Deep in the north of Los Angeles’ San Fernando Valley lies the region’s namesake. There, a fairly unassuming complex of adobe-style buildings sits immediately alongside major streets, and if not for a small sign, most passers by wouldn’t know that from this area, one of the most populous areas in California was born. Mission San Fernando Rey de Espana, the seventeenth of California’s twenty-one Catholic missions founded by Spain, has a storied – and complicated – past, and still plays a role in California’s present.

California’s missions were founded between 1769 and 1833, ranging from San Diego in the south to Marin County in the north, with the goal of first providing Catholic services to Spanish settlers, and shortly thereafter, to convert local native tribes under a Papal edict to “civilize” them. This was done peaceably in some areas and during some times, and by threat of force in others, leading to the complicated past of mission life as seen through present-day morality. (In a future article, I’ll delve much more into Father Junipero Serra, the original founder of many of the missions, and his legacy, but for now, I want to focus solely on this particular mission, founded after Serra’s 1784 death.)

The front of the mission

Mission San Fernando Rey de Espana was founded in 1797 as a midpoint between the earlier founded Missions San Gabriel and San Buenaventura. Father Fermin Lasuen was the founding priest, naming the mission after the former Spanish monarch, Ferdinand (Fernando in Spanish). Immediately, the mission began churning out baptisms. Ten were carried out on the very first day, though it is unknown whether they were done voluntarily or by force. Overall, nearly 3,000 baptisms were conducted at Mission San Fernando Rey de Espana by the time the site was secularized in 1834.

While today San Fernando is part of a huge suburban center, at the end of the 18th century the mission would have existed on its own, needing to be basically fully self-sufficient. As a result, acolytes at the mission were taught skills like farming and animal husbandry in addition to their primary roles in religious life. Remnants of some of these industries can still be seen today. Across the street from the mission proper, Brand Park contains two lines of olive trees planted during mission times, as well as the remains of what were probably ovens, though the plaque has since been removed.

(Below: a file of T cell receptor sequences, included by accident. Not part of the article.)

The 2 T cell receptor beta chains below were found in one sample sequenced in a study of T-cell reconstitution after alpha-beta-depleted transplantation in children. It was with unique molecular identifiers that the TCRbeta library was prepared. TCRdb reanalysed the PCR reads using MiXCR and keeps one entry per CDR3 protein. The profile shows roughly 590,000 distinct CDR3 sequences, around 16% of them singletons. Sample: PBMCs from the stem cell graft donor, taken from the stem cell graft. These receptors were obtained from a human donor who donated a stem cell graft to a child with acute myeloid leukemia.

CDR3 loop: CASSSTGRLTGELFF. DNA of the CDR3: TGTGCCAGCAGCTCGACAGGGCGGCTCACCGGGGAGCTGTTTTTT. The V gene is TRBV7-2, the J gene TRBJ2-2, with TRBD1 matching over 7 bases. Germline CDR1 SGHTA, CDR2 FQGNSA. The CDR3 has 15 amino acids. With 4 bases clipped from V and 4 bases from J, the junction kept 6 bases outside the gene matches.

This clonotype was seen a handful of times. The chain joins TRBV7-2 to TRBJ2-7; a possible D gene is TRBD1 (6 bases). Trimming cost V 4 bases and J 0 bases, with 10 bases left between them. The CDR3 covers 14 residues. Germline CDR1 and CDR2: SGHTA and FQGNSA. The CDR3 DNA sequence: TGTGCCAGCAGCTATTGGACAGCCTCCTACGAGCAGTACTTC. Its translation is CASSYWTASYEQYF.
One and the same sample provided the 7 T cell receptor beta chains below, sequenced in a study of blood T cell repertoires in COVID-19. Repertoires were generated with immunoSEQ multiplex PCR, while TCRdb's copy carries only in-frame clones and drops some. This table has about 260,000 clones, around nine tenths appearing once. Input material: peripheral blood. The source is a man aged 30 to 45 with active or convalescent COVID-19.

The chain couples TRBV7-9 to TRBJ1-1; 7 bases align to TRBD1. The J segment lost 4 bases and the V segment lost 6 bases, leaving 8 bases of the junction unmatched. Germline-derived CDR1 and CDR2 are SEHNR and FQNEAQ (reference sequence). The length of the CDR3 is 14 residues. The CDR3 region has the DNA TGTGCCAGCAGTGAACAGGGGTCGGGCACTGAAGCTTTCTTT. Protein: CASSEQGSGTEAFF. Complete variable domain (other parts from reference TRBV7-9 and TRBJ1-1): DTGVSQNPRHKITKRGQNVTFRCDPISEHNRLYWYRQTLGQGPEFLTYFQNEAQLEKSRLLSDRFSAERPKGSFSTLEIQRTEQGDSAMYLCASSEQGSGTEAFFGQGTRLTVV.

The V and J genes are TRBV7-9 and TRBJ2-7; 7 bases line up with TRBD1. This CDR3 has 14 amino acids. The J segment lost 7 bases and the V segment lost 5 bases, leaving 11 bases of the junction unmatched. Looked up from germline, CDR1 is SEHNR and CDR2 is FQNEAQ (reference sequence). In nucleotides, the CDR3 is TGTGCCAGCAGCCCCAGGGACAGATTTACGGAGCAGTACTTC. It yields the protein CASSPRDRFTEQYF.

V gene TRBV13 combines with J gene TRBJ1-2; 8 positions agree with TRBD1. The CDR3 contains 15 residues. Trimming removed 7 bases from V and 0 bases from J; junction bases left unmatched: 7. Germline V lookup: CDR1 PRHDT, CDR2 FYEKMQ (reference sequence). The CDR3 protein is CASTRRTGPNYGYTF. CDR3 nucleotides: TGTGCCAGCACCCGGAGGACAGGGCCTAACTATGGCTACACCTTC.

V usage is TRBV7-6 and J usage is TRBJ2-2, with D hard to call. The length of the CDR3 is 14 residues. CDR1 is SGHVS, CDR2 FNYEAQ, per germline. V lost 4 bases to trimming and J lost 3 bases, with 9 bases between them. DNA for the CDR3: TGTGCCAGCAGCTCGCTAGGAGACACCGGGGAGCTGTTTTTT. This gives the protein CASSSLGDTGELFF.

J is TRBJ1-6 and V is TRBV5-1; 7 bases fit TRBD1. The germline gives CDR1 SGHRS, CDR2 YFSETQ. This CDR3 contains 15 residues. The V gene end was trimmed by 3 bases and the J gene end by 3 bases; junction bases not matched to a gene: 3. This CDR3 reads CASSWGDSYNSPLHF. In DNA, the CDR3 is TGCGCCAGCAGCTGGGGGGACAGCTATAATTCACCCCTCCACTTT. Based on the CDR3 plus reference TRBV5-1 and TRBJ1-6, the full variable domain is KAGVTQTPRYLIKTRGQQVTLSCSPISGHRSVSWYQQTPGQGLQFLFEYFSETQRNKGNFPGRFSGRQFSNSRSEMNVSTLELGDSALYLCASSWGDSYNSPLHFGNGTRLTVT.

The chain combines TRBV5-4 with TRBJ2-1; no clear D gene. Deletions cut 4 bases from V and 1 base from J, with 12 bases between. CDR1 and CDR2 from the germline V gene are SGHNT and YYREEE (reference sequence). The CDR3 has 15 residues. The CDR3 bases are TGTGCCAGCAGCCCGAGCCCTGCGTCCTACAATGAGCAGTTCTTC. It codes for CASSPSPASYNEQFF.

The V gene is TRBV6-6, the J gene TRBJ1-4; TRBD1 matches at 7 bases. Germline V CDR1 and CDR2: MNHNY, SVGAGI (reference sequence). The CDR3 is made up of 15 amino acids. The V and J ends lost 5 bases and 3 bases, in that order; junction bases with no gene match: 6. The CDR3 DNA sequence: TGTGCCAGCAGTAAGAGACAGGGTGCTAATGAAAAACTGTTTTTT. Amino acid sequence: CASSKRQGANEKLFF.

Olive trees are pretty

From 1834 to 1861, attempts were made to sell the mission, some or all of its land, and its assets, finally winding up in the Catholic Church retaking control of a smaller land area at that juncture, but it wasn’t until the 1940s that a large donation by the Hearst Foundation allowed for its restoration. Still a working church, Mission San Fernando Rey de Espana contains not only a chapel, but also the former convent, the arches of which run directly along the sidewalk in front of the mission, although due to seismic instability it is fenced off.

The arches of the convent

Today, due to the coronavirus – and in spite of claims both on the website and signage in front that only tours have been discontinued – the mission is closed… except for the gift shop, which inexplicably is open. However, the attached cemetery can be accessed from around the corner, and between the front parking lot and the cemetery gate in back, a few glimpses of the mission itself can be seen.

Part of the mission grounds as seen through a gate

The cemetery is worth a visit in itself. Though largely devoid of interesting crypts and mausoleums, it contains the burial site of famed rock and roll artist Ritchie Valens, who died along with Buddy Holly and The Big Bopper in 1959, at the age of seventeen. Bob Hope and his wife are also interred at Mission San Fernando Rey de Espana, but their burial sites are on the mission grounds, and only a bust of the entertainer is visible from the cemetery side.

Ritchie Valens’ gravesite

California history, as taught in schools, largely begins with mission times, when the Spanish conquistadors and priests met native tribes, and, while the history is complicated – again, subject of a later article – it is nice to know that it is preserved in places like Mission San Fernando Rey de Espana, namesake of Los Angeles’ San Fernando Valley.

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